A powerful storm moving through the Plains and Deep South brought a second day of severe weather on Wednesday.
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There were four more reported tornadoes on Wednesday, bringing the count from this outbreak to 20 in 4 states (Louisiana, Texas, Oklahoma and Kansas).
The threat for severe weather will continue across parts of the Mississippi River Valley Thursday morning, and some of the strong storms will reach the East Coast by Friday. However, a multi-day flash flood threat is also about to get underway in parts of the hard-hit South, including Texas and Louisiana.
The radar is showing a large storm system in the central U.S. on Thursday morning, with colder air bringing some snow in parts of Minnesota. Duluth had received 9.1 inches through 4:15 a.m. — and it was still snowing.
However, in the Deep South, trailing thunderstorms are causing major flash flooding in parts of the region – especially in Shreveport, Louisiana. Radar estimates of 4 to 5 inches of rain is causing significant flash flooding in the region as storms continue to fire up during the morning. Rainfall rates over 2 inches per hour could mean rainfall totals over 6 inches through the morning in parts of the region.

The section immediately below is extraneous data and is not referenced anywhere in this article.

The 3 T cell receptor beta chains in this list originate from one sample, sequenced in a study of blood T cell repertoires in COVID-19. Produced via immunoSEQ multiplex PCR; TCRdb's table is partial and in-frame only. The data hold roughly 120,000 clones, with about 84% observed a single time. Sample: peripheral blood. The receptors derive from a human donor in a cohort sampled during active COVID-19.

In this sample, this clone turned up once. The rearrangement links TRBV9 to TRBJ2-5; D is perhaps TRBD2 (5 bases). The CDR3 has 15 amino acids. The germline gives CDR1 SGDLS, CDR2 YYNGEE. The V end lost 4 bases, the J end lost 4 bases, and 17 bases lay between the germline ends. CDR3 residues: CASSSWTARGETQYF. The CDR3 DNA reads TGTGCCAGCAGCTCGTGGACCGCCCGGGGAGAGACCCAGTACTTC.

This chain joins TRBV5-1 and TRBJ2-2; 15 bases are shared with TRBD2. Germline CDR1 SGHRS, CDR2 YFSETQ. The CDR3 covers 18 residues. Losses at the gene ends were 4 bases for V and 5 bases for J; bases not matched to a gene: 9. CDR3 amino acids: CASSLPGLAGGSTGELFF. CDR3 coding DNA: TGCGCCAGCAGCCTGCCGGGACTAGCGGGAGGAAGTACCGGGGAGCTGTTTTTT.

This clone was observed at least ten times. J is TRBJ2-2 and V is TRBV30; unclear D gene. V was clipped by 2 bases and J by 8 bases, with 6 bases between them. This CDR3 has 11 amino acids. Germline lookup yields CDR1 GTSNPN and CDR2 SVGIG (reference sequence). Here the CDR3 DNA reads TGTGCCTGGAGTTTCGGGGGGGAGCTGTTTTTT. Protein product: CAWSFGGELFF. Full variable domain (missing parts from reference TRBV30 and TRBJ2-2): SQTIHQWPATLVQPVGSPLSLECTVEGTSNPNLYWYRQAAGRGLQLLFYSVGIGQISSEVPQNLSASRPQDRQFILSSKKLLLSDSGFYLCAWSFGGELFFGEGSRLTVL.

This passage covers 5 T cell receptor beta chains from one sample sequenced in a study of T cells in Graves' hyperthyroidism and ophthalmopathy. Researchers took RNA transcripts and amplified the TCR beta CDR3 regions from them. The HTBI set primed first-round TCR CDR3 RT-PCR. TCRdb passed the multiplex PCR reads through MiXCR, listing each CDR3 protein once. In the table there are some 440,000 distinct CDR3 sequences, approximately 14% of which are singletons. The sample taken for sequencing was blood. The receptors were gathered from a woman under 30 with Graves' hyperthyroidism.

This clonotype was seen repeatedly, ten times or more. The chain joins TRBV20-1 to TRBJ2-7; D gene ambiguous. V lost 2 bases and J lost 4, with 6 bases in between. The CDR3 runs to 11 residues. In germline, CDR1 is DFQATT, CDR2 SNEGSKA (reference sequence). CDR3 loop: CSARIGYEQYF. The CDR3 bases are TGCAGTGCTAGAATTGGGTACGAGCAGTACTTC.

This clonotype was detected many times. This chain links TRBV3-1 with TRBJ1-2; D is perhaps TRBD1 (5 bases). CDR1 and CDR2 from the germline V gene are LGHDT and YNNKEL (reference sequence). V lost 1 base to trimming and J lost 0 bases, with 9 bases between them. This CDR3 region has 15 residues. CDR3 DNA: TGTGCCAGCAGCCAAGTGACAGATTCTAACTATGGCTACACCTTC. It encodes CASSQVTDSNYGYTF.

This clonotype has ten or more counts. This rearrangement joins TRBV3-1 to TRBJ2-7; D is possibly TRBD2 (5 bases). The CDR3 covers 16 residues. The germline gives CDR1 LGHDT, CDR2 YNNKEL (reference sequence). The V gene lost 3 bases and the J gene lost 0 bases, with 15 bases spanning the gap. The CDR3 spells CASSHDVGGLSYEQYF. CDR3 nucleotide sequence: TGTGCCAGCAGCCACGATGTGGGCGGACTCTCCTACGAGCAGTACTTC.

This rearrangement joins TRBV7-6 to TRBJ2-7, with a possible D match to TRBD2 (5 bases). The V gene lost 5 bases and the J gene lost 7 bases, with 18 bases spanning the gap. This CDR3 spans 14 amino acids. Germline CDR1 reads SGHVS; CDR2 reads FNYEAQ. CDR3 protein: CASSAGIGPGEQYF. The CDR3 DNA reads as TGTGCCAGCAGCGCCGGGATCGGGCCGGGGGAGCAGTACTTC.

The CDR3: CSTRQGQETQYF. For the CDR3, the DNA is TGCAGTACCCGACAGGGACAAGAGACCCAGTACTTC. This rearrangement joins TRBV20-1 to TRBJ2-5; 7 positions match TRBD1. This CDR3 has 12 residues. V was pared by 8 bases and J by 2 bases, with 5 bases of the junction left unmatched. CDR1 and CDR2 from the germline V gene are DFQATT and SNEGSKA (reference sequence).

The storm system will drag severe storms across the Mississippi River Valley through the day Thursday, with damaging winds, large hail and brief tornadoes possible from Louisiana to Kentucky.
Then, another disturbance will bring a round of severe weather to southeast Texas and Louisiana at night, with damaging winds, large hail and brief tornadoes possible.
However, the biggest concern for this next disturbance is torrential rain. Rainfall rates in parts of southeast Texas could exceed 2 inches per hour Thursday evening, which could cause flash flooding on saturated grounds.
On Friday, strong storms with locally gusty winds will move into the Appalachians and impact parts of the Northeast. At this time, the severe threat looks to be marginal, but the forecast could change as the system evolves Thursday.
Meanwhile, yet another blast of heavy rain will move into southeast Texas and southern Louisiana Friday and bring more rainfall rates that could exceed 2 inches per hour.
Locally, 6 to 10 inches of rain is forecast through the end of the week and into the weekend across parts of southeast Texas and Louisiana. Given that some of this area — especially near Houston — already saw 6 to 10 inches of rain this week, there is growing concern for major flash flooding through the end of the week.